Conflicts are usually easiest to spot when they are financial, but they can also relate to personal interests or conflicts of loyalty between the academy trust and another person or organisation. 

The problems that can be caused by what the report refers to as “intangible conflicts of interest that do not involve money” in particular became evident when details of the Birmingham Trojan Horse schools began to emerge, highlighting the relative inability of the system to detect these types of cases.

The articles of association

The model academy trust articles of association allow academy trusts to enter into connected party transactions with companies that a director either owns, is employed by or acts as a consultant for, provided that a number of conditions are met.

First, the remuneration paid cannot exceed an amount that is deemed reasonable in the circumstances. 

Second, the director in question should not attend, form part of the quorum or vote at the meeting at which the matter that is the subject of the conflict is discussed. 

Third, the board must be satisfied that it is in the interests of the academy trust to employ or to contract with the organisation that the director is linked to rather than with any other person or organisation – and the reasons for their decision must be recorded in the meeting’s minutes.

Finally, it must be the case that a majority of the other directors in office have received no such payments or benefit.

The Academies Handbook

Academy trusts must comply with the Handbook, which was most recently updated in August. 

The Handbook requires that boards must ensure that requirements for managing connected party transactions are applied across their academy trust.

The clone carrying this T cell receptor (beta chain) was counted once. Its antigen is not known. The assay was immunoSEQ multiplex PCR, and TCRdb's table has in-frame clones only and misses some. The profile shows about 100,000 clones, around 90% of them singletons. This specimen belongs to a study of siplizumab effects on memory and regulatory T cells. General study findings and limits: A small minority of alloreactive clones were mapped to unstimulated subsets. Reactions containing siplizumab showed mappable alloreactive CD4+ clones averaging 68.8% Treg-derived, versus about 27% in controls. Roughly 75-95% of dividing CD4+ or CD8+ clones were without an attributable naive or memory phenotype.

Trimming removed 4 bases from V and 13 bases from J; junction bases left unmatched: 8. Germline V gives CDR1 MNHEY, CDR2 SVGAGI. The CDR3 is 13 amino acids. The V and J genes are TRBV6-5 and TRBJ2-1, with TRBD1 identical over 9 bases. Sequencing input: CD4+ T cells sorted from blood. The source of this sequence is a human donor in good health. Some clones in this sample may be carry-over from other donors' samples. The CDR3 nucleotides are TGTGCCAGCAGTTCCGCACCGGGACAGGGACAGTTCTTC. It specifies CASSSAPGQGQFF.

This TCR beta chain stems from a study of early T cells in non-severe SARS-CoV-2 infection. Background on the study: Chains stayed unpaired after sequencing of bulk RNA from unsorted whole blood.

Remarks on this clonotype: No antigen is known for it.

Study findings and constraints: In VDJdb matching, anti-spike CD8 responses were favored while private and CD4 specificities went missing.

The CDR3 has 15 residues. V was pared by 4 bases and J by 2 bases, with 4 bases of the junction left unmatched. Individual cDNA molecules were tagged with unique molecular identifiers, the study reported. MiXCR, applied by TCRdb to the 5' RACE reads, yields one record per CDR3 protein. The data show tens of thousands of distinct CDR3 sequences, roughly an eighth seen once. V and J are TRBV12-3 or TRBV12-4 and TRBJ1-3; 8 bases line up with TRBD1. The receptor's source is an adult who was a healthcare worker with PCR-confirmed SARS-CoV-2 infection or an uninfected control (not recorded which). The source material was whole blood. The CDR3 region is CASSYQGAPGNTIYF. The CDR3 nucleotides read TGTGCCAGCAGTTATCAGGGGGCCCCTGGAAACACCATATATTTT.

Chairs and the accounting officer must ensure that their capacity to control and influence does not conflict with these requirements. 

Academy trusts must also ensure that a competitive tendering policy is in place and that it is followed.

There is a balance to be struck between giving academies the independence that is their key characteristic while still ensuring that sufficient levels of scrutiny are still in place. 

Until relatively recently, the Department for Education’s focus was on school conversion rather than governance, and the speed with which the academisation programme expanded perhaps made some governance failures inevitable. 

Academies should be expecting the Department to take steps to shift its focus in the very near future and be prepared to demonstrate that their conflict of interest policies can stand up to a higher level of scrutiny.

  • Tom Wainwright is senior solicitor in the education sector at business law firm DWF.

Further information
  • The Institute of Education report referenced in this article is available via
  • Read SecEd’s coverage of the Institute of Education report at the time of its publication via
  • The Committee of Public Accounts’ June 2014 report referenced is available via